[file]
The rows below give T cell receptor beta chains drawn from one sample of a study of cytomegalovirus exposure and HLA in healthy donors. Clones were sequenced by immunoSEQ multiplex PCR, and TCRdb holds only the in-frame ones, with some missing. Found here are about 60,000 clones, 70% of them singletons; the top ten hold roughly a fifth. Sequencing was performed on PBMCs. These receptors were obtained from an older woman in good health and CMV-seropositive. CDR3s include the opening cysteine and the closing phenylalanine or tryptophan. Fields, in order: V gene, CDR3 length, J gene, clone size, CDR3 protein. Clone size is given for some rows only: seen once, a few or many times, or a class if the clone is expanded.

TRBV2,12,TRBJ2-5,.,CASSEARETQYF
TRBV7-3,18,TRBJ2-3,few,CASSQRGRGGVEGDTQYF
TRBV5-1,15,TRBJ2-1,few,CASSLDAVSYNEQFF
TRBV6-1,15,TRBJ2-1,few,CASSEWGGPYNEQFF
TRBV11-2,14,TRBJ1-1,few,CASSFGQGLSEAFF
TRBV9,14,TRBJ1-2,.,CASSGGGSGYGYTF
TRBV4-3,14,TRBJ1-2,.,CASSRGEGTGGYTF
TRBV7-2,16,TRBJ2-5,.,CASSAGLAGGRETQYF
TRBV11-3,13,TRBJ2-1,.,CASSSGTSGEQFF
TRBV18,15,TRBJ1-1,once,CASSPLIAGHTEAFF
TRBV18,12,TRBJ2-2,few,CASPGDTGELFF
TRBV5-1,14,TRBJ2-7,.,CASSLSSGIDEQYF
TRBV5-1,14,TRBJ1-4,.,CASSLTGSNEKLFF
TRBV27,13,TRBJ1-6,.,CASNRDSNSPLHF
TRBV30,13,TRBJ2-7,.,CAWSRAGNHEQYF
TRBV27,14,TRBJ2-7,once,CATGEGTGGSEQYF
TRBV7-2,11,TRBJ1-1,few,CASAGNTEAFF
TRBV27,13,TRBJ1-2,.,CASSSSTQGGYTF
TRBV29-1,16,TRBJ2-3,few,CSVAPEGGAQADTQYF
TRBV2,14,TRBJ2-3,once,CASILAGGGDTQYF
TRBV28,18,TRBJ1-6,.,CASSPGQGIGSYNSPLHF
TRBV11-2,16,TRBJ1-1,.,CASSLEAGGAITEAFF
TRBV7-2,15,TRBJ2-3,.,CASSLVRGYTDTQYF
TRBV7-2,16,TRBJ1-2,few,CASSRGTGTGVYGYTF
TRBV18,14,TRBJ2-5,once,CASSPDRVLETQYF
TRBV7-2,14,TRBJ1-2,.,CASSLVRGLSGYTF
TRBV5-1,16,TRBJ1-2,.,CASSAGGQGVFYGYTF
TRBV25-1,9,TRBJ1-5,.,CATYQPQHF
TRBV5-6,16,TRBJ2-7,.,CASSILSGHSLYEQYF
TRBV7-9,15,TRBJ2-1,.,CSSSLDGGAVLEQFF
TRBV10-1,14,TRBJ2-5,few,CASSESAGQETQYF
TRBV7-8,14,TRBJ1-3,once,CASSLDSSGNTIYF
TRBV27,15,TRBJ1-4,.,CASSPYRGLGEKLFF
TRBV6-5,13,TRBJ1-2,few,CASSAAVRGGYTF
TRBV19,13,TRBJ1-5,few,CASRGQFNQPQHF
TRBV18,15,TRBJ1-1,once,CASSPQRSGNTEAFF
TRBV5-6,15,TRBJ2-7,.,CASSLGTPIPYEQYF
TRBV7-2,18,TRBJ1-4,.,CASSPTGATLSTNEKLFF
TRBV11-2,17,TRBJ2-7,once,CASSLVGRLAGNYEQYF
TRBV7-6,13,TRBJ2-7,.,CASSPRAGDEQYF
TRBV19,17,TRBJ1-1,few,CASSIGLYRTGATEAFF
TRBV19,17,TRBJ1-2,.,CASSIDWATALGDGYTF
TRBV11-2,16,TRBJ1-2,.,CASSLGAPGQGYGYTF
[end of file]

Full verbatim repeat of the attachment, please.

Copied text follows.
The rows below give T cell receptor beta chains drawn from one sample of a study of cytomegalovirus exposure and HLA in healthy donors. Clones were sequenced by immunoSEQ multiplex PCR, and TCRdb holds only the in-frame ones, with some missing. Found here are about 60,000 clones, 70% of them singletons; the top ten hold roughly a fifth. Sequencing was performed on PBMCs. These receptors were obtained from an older woman in good health and CMV-seropositive. CDR3s include the opening cysteine and the closing phenylalanine or tryptophan. Fields, in order: V gene, CDR3 length, J gene, clone size, CDR3 protein. Clone size is given for some rows only: seen once, a few or many times, or a class if the clone is expanded.

TRBV2,12,TRBJ2-5,.,CASSEARETQYF
TRBV7-3,18,TRBJ2-3,few,CASSQRGRGGVEGDTQYF
TRBV5-1,15,TRBJ2-1,few,CASSLDAVSYNEQFF
TRBV6-1,15,TRBJ2-1,few,CASSEWGGPYNEQFF
TRBV11-2,14,TRBJ1-1,few,CASSFGQGLSEAFF
TRBV9,14,TRBJ1-2,.,CASSGGGSGYGYTF
TRBV4-3,14,TRBJ1-2,.,CASSRGEGTGGYTF
TRBV7-2,16,TRBJ2-5,.,CASSAGLAGGRETQYF
TRBV11-3,13,TRBJ2-1,.,CASSSGTSGEQFF
TRBV18,15,TRBJ1-1,once,CASSPLIAGHTEAFF
TRBV18,12,TRBJ2-2,few,CASPGDTGELFF
TRBV5-1,14,TRBJ2-7,.,CASSLSSGIDEQYF
TRBV5-1,14,TRBJ1-4,.,CASSLTGSNEKLFF
TRBV27,13,TRBJ1-6,.,CASNRDSNSPLHF
TRBV30,13,TRBJ2-7,.,CAWSRAGNHEQYF
TRBV27,14,TRBJ2-7,once,CATGEGTGGSEQYF
TRBV7-2,11,TRBJ1-1,few,CASAGNTEAFF
TRBV27,13,TRBJ1-2,.,CASSSSTQGGYTF
TRBV29-1,16,TRBJ2-3,few,CSVAPEGGAQADTQYF
TRBV2,14,TRBJ2-3,once,CASILAGGGDTQYF
TRBV28,18,TRBJ1-6,.,CASSPGQGIGSYNSPLHF
TRBV11-2,16,TRBJ1-1,.,CASSLEAGGAITEAFF
TRBV7-2,15,TRBJ2-3,.,CASSLVRGYTDTQYF
TRBV7-2,16,TRBJ1-2,few,CASSRGTGTGVYGYTF
TRBV18,14,TRBJ2-5,once,CASSPDRVLETQYF
TRBV7-2,14,TRBJ1-2,.,CASSLVRGLSGYTF
TRBV5-1,16,TRBJ1-2,.,CASSAGGQGVFYGYTF
TRBV25-1,9,TRBJ1-5,.,CATYQPQHF
TRBV5-6,16,TRBJ2-7,.,CASSILSGHSLYEQYF
TRBV7-9,15,TRBJ2-1,.,CSSSLDGGAVLEQFF
TRBV10-1,14,TRBJ2-5,few,CASSESAGQETQYF
TRBV7-8,14,TRBJ1-3,once,CASSLDSSGNTIYF
TRBV27,15,TRBJ1-4,.,CASSPYRGLGEKLFF
TRBV6-5,13,TRBJ1-2,few,CASSAAVRGGYTF
TRBV19,13,TRBJ1-5,few,CASRGQFNQPQHF
TRBV18,15,TRBJ1-1,once,CASSPQRSGNTEAFF
TRBV5-6,15,TRBJ2-7,.,CASSLGTPIPYEQYF
TRBV7-2,18,TRBJ1-4,.,CASSPTGATLSTNEKLFF
TRBV11-2,17,TRBJ2-7,once,CASSLVGRLAGNYEQYF
TRBV7-6,13,TRBJ2-7,.,CASSPRAGDEQYF
TRBV19,17,TRBJ1-1,few,CASSIGLYRTGATEAFF
TRBV19,17,TRBJ1-2,.,CASSIDWATALGDGYTF
TRBV11-2,16,TRBJ1-2,.,CASSLGAPGQGYGYTF